Kristy [Scrymgeour], Ronnie [Lauke] and I have been talking about it and we just figured out that it’s the best solution. I don’t think I’m going to make it back for the Giro because I can’t really train yet. I can ride a little, you know, but I can’t just think I can go to a bike race after I’ve been off for three months. We all decided it’s the safest thing not to try to do this.
Also, I don’t want to be a pack filler, to be honest. I want to either go back and at least be helpful for the team and also try to make the TTT team. But right now I just don’t see that happening so I will rest it out until I’m totally better and not try to push it.
I am really lucky to have the bosses behind me that I have because they gave me all the time I have taken and now they give me more. I’m pretty fortunate - probably on some other teams I would have to try to risk my health to go out and start racing again...
The concussion specialist says I’m pretty good. He thinks my brain is pretty good, but as long as my eyes keep hurting I can’t race. If it was the Olympics in 2 months then I would probably start riding and I would avoid listening to my body, but because it is the season it is, Kristy and I made this decision together that we are just not going to risk my health. I talked to lots of people who’d had really bad concussions and had tried to come back too early and it wasn’t worth it. Some still had problems six months after or even a year after because they had rushed it too much.
Would you call this the worst crash of your career?
I had bad crashes and I had broken bones and I had to finish a season early once before but this one was the worst because it took away my normal life. That’s the thing, I can’t even sit at a desk and look at a computer for very long. Last weekend I had to go to a wedding in San Francisco from San Luis Obispo and I was worried about making a 3-and-a-half hour drive.
There comes a point where you just want to have your normal life back... I mean, fuck cycling or being an athlete. You just want to be able to go to the coffee shop and talk to people and have other people talking around you without getting a headache and having to leave. Sure, riding is important in my life but at the end I just want to have my normal life back.
I also always have to remember that something could have happened to my neck, so I’m pretty lucky that this is the extent of it.How have you been handling things emotionally and mentally?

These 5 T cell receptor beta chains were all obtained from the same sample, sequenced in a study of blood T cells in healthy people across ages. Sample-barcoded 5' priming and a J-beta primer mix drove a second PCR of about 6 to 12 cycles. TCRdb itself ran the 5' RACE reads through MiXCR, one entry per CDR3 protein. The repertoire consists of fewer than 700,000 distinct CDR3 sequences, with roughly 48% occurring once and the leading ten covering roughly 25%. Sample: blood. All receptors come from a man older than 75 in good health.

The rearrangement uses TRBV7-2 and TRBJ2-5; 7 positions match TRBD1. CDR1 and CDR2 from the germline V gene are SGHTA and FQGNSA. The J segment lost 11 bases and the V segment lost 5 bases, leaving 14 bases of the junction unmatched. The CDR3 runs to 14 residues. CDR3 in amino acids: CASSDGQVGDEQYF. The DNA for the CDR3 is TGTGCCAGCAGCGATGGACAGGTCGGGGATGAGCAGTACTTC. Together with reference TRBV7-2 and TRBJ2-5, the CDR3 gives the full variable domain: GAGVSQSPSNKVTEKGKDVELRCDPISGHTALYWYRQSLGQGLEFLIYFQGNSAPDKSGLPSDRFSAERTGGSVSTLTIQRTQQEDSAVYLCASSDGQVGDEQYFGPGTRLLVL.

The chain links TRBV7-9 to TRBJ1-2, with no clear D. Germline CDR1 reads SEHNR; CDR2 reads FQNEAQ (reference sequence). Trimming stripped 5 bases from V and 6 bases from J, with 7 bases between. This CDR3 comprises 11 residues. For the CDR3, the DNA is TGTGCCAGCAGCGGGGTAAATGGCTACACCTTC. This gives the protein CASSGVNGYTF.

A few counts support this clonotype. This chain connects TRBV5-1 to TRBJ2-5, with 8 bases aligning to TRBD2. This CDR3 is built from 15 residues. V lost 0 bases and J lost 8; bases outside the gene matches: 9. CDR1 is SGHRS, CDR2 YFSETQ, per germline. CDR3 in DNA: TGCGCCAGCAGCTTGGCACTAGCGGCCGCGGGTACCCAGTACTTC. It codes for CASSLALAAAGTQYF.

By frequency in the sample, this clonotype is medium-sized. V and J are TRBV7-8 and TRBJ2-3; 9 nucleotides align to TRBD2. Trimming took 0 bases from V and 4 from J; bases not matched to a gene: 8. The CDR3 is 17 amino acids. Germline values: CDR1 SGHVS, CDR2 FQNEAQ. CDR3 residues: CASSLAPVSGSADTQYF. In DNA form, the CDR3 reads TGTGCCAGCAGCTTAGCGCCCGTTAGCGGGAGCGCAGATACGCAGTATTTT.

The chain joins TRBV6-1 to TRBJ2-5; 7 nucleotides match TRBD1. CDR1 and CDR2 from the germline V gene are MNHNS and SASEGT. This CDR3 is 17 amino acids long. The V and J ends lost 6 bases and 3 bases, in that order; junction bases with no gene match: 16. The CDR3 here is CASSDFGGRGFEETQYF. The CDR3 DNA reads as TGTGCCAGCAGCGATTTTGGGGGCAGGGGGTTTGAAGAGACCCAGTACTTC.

You go through quite a depression after something like this, because you are in this dark cave and you can’t do anything, you feel like crap, you can’t be around people, you can’ read, you can’t watch TV. The cave was my friend. It was hard - mentally hard - they say with concussions it can happen that you get depression afterwards, they say it’s a normal cycle.
The crash was so bad it slowed me down for the first time in 20 years and I couldn’t run away anymore, so it was a good thing too. I had to face my demons a little bit in the last 3 months. We’re all good actors - athletes are all good actors - because being weak is not a good thing to show to most of your opponents... but I really hit rock bottom and I actually had to stay put in one place and ask for help, which I haven’t done in a very long time.
I wasn’t at the best mental state before the crash to start with - I’ve been fairly low because I wasn’t super motivated and riding wasn’t working. Normally I could always get on the bike or go walk the dog when I had problems, but that had stopped working. I was ok by the time I got to the races and I had the girls around and I think I would have been totally fine if I’d been able to race the last few months, but because I had the crash I really had to face all that stuff. And I just had to work it out. I really had to look at myself and reflect.
Even without going through injury, because you’re living on such a pattern of up and down, I think nearly every athlete goes through a certain point of depression. It might be more severe with some than others, but you are always working up to a big event and then you have nothing afterwards for a while so you are always kind of always falling in a hole.
Any thoughts about the future?
Right now I am considering racing again next year because I really don’t want to end like this. But this whole thing has taught me patience. I found the Buddha in me [laughing] and I’m just letting this all happen. I’m not stressing anymore.
I try to run a little bit now because it doesn’t have the speed component that makes me nauseous when I am on the bike. I might ride a little because I can take three days off if my eyes get bad - that’s the thing, I can ride but riding and training are two different things and I definitely can’t train.